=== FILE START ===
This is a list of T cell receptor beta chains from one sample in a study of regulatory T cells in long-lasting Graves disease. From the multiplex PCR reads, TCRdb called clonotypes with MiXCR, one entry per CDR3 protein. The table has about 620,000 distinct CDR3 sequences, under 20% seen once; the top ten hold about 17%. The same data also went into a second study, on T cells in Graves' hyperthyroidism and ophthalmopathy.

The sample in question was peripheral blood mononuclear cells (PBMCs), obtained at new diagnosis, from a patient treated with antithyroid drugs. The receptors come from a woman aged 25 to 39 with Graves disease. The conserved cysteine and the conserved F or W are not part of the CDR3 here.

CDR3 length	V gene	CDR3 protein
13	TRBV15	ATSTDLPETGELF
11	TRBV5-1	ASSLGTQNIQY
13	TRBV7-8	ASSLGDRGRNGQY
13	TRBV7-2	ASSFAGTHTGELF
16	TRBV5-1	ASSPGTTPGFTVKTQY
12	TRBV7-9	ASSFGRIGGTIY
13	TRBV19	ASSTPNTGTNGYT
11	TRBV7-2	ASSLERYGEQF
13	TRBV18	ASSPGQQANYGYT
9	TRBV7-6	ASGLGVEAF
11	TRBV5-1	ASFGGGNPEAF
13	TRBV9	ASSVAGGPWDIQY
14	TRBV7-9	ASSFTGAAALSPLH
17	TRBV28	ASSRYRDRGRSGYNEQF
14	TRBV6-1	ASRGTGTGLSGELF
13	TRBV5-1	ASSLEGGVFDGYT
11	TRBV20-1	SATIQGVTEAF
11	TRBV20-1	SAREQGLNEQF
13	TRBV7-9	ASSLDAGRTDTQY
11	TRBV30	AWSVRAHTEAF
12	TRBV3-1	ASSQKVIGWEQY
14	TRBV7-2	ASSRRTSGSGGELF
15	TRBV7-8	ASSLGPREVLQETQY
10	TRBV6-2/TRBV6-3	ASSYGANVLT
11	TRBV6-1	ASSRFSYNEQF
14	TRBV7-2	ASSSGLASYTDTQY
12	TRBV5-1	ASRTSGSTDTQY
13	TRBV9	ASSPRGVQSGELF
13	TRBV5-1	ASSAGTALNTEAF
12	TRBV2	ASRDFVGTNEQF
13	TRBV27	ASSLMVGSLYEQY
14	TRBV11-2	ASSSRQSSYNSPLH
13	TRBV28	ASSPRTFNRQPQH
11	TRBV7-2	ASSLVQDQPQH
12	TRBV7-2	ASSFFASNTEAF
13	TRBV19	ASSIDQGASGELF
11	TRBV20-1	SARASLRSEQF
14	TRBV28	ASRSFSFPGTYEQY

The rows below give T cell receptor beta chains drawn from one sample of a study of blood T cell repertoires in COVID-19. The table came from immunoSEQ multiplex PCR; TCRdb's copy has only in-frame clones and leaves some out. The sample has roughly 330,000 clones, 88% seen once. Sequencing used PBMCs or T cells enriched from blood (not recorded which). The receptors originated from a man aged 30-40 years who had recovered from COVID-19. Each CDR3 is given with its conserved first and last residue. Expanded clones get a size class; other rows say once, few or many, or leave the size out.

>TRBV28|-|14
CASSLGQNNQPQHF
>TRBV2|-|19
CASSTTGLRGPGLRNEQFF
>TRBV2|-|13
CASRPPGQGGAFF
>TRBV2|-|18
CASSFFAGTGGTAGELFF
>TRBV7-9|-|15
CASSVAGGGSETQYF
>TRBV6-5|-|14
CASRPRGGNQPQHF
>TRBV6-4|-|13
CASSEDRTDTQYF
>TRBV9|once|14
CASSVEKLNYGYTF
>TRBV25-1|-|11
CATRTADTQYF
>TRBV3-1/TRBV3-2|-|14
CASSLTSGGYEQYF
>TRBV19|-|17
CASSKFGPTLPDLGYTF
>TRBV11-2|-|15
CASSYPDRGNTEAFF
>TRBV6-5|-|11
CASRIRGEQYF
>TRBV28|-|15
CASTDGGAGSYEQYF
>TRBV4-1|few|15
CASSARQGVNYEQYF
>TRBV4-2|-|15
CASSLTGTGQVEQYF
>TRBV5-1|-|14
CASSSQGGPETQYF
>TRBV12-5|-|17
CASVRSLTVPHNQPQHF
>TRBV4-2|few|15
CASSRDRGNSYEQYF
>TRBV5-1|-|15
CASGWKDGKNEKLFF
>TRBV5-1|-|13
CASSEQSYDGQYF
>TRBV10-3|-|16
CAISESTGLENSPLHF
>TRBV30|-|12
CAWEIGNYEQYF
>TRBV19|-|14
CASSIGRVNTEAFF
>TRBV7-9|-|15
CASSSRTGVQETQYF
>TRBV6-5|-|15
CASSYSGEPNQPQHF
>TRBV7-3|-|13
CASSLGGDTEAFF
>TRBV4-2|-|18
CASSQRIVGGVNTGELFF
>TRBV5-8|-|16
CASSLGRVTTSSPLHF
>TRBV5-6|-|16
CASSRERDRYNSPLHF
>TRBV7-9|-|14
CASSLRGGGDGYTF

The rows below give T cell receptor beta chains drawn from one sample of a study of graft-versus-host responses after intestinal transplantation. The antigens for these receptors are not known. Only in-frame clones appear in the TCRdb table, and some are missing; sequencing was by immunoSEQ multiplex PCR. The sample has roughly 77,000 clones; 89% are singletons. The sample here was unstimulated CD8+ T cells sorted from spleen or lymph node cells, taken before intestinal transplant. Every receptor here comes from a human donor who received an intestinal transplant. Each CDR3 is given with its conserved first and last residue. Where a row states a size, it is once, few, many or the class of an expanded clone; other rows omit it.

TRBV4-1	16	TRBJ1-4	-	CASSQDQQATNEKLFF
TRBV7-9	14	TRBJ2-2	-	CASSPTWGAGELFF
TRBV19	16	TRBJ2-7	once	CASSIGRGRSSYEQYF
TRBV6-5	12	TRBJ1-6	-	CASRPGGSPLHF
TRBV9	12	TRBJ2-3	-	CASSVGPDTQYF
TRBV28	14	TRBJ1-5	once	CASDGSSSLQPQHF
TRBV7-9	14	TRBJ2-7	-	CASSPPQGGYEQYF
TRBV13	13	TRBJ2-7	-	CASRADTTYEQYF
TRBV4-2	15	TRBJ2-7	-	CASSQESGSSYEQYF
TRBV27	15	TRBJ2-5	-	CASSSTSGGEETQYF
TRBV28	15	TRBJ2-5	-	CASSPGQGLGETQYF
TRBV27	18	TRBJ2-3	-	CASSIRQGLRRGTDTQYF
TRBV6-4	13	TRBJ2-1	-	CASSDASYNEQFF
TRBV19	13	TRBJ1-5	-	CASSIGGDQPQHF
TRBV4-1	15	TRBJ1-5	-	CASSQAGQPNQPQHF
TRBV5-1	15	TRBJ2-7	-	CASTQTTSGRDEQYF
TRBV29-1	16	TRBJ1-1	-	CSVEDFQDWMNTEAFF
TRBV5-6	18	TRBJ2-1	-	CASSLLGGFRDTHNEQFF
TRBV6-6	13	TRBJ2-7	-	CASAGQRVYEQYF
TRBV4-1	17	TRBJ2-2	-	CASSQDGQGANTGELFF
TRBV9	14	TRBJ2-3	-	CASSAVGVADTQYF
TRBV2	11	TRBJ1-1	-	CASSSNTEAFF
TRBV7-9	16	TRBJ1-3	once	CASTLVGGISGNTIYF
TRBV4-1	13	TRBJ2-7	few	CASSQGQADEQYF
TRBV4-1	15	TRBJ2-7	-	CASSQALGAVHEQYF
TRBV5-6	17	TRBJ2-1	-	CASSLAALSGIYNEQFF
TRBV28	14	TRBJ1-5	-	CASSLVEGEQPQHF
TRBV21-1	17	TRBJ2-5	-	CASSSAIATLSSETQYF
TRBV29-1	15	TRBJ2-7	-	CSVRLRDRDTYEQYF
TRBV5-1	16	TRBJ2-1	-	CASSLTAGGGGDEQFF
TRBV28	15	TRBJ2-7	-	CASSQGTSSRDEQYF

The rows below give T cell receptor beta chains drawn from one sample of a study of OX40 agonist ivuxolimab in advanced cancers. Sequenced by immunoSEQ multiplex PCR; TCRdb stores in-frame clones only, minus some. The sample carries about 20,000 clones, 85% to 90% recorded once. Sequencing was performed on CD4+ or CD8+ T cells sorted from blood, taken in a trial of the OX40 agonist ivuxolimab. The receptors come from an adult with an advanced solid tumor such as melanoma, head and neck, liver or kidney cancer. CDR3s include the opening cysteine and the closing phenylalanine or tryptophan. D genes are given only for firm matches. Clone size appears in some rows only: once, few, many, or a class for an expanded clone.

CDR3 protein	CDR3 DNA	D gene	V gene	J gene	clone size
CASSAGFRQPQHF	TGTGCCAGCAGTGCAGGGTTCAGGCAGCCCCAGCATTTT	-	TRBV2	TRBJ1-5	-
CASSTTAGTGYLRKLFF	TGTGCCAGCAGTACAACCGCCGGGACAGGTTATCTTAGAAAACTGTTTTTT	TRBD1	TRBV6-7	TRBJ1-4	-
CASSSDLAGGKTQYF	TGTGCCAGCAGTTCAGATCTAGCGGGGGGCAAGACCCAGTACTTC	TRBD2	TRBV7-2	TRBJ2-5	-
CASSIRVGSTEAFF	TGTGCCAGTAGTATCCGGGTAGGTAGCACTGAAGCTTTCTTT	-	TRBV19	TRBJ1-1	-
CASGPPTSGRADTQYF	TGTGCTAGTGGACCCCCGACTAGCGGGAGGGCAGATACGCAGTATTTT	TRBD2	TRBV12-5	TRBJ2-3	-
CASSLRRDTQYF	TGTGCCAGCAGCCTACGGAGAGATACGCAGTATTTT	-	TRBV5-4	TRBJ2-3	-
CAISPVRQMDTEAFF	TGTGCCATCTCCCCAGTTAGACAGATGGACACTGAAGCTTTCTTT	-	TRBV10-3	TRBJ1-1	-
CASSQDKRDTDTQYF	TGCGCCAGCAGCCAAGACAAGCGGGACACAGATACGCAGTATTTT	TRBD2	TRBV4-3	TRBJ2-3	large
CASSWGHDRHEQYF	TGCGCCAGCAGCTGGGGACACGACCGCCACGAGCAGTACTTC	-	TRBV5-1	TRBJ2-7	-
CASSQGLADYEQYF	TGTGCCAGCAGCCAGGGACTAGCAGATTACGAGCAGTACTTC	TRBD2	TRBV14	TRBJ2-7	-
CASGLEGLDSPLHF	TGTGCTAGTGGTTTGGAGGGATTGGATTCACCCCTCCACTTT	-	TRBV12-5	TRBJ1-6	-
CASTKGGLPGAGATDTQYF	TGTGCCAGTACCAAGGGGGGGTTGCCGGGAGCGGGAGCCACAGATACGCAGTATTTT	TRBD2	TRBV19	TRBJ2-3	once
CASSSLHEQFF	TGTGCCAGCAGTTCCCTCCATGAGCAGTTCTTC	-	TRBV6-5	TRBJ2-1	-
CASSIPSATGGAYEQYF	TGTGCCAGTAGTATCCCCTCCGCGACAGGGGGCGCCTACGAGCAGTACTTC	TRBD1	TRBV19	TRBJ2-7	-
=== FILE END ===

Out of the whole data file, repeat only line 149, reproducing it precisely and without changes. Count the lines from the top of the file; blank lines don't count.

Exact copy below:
CASGLEGLDSPLHF	TGTGCTAGTGGTTTGGAGGGATTGGATTCACCCCTCCACTTT	-	TRBV12-5	TRBJ1-6	-